7 April 2020
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Stocks should track higher

Peter Switzer
31 October 2017

By Peter Switzer
I think stocks will go higher over the next year or so but I really wish Donald Trump was not pivotal to my optimistic scenario for our share portfolios and super fund balances.

Trump’s tax package, which AMP’s chief economist Shane Oliver says has a 70% chance of being passed by early next year, has an in-built positivity for the market, but if the President annoys his Republican allies and fails to get the package passed, the stock market will correct, which means possibly a 10% pullback.

On the flipside, if he gets the tax measures up, as I expect because the Republicans will be decimated in the mid-term elections late in 2018 if they don’t, then stocks will trend higher.

Our market, which has lagged the US stock market, should play catch up in 2018. Citi research has the S&P/ASX 200 Index at 6250 by mid-2018. If that’s right, that would be a 5.5% capital gain. And if you throw in dividends, you’d be looking at around a 10% return for holding the best 200 companies in Australia.

Lots of things could go wrong to upset the apple cart such as North Korea, Trump indicted, a China debt problem, an OPEC disagreement that KO’s the oil price and so on but the consensus view is that the better outcomes are more likely.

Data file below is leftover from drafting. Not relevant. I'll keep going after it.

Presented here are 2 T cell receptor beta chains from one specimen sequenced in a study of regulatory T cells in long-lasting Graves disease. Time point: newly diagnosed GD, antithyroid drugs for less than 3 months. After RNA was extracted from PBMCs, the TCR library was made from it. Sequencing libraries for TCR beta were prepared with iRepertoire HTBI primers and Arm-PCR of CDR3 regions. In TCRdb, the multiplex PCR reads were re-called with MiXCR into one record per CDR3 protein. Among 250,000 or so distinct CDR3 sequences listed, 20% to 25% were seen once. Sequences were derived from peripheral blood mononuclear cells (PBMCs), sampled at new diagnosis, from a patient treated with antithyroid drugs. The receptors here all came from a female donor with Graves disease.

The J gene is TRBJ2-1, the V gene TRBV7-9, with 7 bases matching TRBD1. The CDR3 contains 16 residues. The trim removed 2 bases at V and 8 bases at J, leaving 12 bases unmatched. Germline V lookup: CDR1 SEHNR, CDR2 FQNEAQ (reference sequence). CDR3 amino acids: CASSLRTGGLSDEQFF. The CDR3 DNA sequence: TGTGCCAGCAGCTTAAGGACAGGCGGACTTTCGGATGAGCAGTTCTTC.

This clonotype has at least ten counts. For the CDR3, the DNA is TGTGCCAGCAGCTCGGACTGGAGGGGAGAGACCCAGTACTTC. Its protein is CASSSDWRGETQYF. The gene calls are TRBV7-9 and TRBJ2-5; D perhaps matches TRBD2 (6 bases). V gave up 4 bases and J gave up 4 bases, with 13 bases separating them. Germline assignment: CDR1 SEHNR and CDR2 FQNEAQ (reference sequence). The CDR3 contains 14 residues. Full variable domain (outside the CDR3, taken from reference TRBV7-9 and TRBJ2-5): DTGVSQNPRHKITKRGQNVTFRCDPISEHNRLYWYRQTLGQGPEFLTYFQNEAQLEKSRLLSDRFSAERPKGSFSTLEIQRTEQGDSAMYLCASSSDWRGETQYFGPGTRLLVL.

These outcomes include China growing faster than expected; an expected world wide infrastructure boom; the US not raising interest rates too quickly; and the world economy growing in synchronization, which all augurs well for stocks.

But here’s one issue I covered in more detail yesterday in The Switzer Super Report for our SMSF subscribers, and it relates to this question:  could Wall Street crash with stocks in record territory? (For my full story from The Switzer Super Report you can take a free trial here.)
One economist, who I don’t rate but who seeks a lot of publicity, thinks the US market is in the euphoric phase, which Sir John Templeton says is the end-play for a bull market. This is what he taught us: “Bull markets are born on pessimism, grown on skepticism, mature on optimism, and die on euphoria.”

That said, the euphoric phase could be short or long and to get a better handle on bull markets, I looked at them way back to 1871. This table sums up the story I found:
Bull markets since 1871

  • Average gain 178.9%
  • Average life 67 months
  • Median gain 123.8%
  • Median life 50 month

US Stock market now

  • Gain 222%
  • Life 104 months

Bull market 1949-61

  • Gain 413%
  • Life 151 months

Bull market 1975-87

  • Gain 391%
  • Life 153 months

Bull market 1988-2000

  • Gain 516%
  • Life 153 months

While the average numbers make you worry about Wall Street now, the big  bull markets show that while the current US bull market has gone on for 104 months, the big bulls have gone for 150 months plus.

And while Wall Street is up a big 222%, the big bull markets have ranged from 391% to a whopping 516% in the dotcom boom!

Because of historically low interest rates and the world economy growing in sync for the first time in a decade, I suspect we will see a long bull market.

It means our market, which is up only 77%, has a chance in 2018 and 2019 to make some real headway higher.

I damn well hope so and I damn well hope that Donald Trump lifts his game and starts playing President rather than a spoilt brat who tweets too much. Gee that guy needs a mentor and fast, for all of our sakes.

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